Saturday, October 25, 2008

Imaginary treatments for real diseases

Sometimes I count it as a victory when I manage
Just to drag my aching body out of bed
The doctors, mystified, could not produce an answer
So they told me it was all in my head


-- Everybody Knows About Me

The person who inspired the song "Everybody Knows About Me" pointed me to a New York Times article last night. According to this piece, half of doctors regularly prescribe placebos.
The most common placebos the American doctors reported using were headache pills and vitamins, but a significant number also reported prescribing antibiotics and sedatives. Although these drugs, contrary to the usual definition of placebos, are not inert, doctors reported using them for their effect on patients’ psyches, not their bodies.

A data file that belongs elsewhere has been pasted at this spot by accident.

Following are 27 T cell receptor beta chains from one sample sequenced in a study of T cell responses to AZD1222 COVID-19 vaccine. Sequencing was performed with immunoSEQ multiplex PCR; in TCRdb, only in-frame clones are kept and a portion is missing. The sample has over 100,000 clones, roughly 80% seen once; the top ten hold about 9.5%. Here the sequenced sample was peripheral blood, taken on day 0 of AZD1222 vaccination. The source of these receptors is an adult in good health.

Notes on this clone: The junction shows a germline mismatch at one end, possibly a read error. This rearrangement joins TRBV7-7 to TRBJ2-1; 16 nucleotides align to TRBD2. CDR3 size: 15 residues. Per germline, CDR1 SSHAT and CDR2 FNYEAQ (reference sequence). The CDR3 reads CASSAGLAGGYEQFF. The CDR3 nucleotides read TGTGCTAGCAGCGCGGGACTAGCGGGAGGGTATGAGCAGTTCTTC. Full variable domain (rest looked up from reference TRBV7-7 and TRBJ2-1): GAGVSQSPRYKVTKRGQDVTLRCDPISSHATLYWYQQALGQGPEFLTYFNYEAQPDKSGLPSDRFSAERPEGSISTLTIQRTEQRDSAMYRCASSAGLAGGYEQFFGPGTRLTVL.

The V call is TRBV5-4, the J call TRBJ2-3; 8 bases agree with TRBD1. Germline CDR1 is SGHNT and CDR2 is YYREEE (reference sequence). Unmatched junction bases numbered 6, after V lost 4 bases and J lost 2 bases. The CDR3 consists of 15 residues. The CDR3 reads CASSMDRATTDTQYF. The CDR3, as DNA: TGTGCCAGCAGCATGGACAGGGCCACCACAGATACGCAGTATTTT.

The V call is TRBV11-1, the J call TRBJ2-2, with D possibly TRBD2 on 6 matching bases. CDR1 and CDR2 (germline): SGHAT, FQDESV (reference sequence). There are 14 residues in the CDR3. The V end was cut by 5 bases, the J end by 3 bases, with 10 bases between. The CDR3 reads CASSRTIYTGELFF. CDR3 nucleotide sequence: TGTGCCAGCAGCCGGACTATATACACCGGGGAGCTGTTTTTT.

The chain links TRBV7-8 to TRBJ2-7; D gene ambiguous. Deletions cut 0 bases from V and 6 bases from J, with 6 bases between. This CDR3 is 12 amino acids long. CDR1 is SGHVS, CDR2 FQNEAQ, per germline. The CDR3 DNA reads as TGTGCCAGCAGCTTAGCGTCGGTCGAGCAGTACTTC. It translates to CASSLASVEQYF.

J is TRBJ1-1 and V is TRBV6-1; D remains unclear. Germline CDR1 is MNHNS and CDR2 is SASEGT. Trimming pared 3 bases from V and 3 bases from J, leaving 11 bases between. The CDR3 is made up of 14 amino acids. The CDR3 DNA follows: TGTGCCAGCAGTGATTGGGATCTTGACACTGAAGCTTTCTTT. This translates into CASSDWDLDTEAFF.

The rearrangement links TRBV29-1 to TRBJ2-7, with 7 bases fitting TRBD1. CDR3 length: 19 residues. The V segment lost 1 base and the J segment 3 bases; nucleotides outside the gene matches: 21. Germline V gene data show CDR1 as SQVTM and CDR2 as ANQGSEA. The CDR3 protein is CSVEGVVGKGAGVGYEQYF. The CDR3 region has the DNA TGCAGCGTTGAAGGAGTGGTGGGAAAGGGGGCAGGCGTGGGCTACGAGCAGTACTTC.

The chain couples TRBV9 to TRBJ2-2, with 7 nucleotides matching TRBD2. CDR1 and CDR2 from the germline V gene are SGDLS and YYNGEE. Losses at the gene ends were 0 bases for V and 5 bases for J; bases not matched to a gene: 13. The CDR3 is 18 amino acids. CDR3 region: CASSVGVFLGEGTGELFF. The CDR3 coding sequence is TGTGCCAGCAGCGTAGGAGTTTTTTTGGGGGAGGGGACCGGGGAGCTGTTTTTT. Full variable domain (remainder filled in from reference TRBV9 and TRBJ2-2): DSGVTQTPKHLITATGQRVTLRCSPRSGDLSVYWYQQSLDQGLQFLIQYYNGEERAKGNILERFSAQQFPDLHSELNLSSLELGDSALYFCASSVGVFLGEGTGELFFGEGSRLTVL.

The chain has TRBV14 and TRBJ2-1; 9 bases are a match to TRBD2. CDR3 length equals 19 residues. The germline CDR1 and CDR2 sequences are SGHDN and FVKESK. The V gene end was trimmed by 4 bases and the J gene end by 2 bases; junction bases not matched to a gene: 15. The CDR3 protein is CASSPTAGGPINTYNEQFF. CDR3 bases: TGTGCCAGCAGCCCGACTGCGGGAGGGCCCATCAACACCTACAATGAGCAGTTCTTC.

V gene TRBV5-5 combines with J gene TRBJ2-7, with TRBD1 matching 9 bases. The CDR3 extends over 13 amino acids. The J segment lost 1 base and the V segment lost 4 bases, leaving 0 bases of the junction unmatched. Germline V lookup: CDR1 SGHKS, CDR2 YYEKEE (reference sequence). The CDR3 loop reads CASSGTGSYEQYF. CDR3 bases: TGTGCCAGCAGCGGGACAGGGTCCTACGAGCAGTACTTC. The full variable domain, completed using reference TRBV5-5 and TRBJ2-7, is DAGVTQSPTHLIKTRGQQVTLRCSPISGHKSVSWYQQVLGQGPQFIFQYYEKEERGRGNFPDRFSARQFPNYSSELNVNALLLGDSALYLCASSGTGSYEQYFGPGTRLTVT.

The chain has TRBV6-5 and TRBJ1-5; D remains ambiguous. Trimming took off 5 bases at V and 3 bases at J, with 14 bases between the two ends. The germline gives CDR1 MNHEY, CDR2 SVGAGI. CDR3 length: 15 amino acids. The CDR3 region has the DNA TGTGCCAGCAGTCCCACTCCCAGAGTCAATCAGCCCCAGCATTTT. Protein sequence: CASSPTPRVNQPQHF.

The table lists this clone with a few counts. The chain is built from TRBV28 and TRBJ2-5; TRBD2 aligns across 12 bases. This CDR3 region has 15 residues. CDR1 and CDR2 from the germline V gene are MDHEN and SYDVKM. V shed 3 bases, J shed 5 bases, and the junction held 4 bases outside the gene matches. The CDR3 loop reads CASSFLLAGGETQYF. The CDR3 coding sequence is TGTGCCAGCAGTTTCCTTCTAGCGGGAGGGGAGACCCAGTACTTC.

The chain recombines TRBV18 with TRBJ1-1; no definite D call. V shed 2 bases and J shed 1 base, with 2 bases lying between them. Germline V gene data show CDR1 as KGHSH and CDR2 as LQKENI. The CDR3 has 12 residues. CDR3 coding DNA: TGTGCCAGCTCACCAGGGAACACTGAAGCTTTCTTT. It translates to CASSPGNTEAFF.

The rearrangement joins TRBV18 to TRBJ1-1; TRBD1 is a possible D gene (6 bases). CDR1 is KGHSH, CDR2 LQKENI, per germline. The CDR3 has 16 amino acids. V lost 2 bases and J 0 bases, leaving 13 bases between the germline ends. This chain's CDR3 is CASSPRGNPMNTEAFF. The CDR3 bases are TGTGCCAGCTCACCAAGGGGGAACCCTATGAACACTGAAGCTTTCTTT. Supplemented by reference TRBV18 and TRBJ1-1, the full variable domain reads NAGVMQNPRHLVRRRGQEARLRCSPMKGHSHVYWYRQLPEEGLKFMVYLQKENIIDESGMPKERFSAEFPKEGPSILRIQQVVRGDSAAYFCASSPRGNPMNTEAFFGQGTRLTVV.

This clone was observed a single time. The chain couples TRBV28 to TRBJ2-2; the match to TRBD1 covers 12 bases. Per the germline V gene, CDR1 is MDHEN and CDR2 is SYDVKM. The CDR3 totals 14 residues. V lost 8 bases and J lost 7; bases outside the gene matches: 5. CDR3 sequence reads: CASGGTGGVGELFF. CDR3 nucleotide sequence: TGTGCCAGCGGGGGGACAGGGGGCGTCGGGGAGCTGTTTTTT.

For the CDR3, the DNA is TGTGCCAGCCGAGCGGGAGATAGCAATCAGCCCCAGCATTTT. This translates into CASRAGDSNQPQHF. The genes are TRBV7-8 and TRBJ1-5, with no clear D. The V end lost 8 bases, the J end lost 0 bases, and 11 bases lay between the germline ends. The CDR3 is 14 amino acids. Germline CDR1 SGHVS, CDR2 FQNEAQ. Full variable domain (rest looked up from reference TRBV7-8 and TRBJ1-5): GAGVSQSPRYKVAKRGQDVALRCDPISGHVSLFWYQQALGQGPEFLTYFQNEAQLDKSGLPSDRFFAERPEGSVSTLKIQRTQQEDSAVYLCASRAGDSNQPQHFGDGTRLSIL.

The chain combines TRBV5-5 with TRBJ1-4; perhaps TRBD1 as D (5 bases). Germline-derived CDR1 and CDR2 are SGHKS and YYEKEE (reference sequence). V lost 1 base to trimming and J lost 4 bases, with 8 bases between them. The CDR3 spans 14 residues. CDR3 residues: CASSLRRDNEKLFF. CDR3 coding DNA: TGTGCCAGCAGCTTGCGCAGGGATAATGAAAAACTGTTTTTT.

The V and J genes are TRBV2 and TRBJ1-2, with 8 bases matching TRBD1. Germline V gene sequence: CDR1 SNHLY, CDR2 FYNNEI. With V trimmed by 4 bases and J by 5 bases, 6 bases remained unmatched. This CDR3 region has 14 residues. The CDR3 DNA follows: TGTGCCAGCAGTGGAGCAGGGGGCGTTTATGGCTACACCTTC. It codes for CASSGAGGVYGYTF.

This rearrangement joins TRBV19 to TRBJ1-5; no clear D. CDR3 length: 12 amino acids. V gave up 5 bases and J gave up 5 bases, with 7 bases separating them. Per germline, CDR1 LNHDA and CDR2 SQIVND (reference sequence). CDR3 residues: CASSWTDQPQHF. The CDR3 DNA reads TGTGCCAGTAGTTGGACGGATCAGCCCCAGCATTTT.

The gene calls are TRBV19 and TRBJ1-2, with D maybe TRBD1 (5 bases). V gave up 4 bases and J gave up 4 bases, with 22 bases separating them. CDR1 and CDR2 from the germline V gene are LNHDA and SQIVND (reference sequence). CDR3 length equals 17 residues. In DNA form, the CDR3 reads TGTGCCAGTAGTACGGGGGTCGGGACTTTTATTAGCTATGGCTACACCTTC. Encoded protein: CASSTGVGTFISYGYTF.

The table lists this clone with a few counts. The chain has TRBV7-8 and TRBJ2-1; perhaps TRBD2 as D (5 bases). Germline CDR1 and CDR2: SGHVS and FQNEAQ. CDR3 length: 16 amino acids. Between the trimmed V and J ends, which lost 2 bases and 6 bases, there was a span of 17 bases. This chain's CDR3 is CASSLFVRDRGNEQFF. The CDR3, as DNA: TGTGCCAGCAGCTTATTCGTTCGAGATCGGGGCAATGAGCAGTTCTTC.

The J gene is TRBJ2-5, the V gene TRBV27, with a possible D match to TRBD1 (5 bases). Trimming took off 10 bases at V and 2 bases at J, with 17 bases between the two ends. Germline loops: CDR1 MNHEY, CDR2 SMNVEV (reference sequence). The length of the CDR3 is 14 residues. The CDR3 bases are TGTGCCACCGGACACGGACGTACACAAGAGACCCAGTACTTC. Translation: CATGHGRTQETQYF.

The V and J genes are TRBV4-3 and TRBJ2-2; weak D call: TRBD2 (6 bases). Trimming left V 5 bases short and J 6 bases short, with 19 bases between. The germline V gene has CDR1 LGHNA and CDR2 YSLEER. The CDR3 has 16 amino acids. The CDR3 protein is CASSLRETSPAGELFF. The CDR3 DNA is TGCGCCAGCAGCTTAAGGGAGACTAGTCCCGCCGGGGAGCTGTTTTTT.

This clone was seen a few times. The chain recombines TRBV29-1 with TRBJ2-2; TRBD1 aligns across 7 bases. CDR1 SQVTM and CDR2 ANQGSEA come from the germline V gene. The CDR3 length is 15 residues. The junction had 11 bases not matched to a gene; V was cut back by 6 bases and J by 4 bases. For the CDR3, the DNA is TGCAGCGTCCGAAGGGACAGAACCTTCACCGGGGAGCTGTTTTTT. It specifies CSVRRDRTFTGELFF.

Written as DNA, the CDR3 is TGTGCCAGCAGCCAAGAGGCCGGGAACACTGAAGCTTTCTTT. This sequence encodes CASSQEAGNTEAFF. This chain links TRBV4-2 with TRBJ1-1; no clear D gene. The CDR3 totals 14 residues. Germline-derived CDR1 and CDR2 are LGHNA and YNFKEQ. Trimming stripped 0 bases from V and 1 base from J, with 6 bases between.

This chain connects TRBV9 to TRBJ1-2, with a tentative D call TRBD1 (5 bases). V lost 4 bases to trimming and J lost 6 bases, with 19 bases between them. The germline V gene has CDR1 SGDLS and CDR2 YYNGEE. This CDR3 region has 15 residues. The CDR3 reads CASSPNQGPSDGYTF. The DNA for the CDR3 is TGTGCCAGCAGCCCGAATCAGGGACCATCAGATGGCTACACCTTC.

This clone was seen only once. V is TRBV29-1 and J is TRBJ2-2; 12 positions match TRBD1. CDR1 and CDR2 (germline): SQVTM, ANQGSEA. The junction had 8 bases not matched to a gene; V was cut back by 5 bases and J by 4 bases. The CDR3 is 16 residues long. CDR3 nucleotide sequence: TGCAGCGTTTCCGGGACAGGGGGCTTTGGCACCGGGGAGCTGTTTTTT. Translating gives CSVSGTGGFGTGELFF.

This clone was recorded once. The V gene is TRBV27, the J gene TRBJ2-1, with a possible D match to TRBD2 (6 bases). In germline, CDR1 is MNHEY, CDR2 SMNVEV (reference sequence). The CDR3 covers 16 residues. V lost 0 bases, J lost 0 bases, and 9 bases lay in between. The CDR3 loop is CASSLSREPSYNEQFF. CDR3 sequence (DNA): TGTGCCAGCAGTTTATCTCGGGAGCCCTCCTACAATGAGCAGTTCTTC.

The bioethicists are having a field day with this one. On the one hand, it's wrong for medical practitioners to lie. Patients trust doctors to know more than they do (though many with obscure diseases like ME/CFS often find themselves having to educate their own physicians), and to provide valid information and treatment. Prescribing medication that has no clinical effect on the illness is a clear betrayal of that trust. On the other hand, if the placebo effect actually works, then the doctor has in a sense provided real treatment ... right?

Well, not so fast. Scroll a few paragraphs down, and we find this telling quote:
Dr. William Schreiber, an internist in Louisville, Ky., at first said in an interview that he did not believe the survey’s results, because, he said, few doctors he knows routinely prescribe placebos.

But when asked how he treated fibromyalgia or other conditions that many doctors suspect are largely psychosomatic, Dr. Schreiber changed his mind. “The problem is that most of those people are very difficult patients, and it’s a whole lot easier to give them something like a big dose of Aleve,” he said. [Emphasis mine.]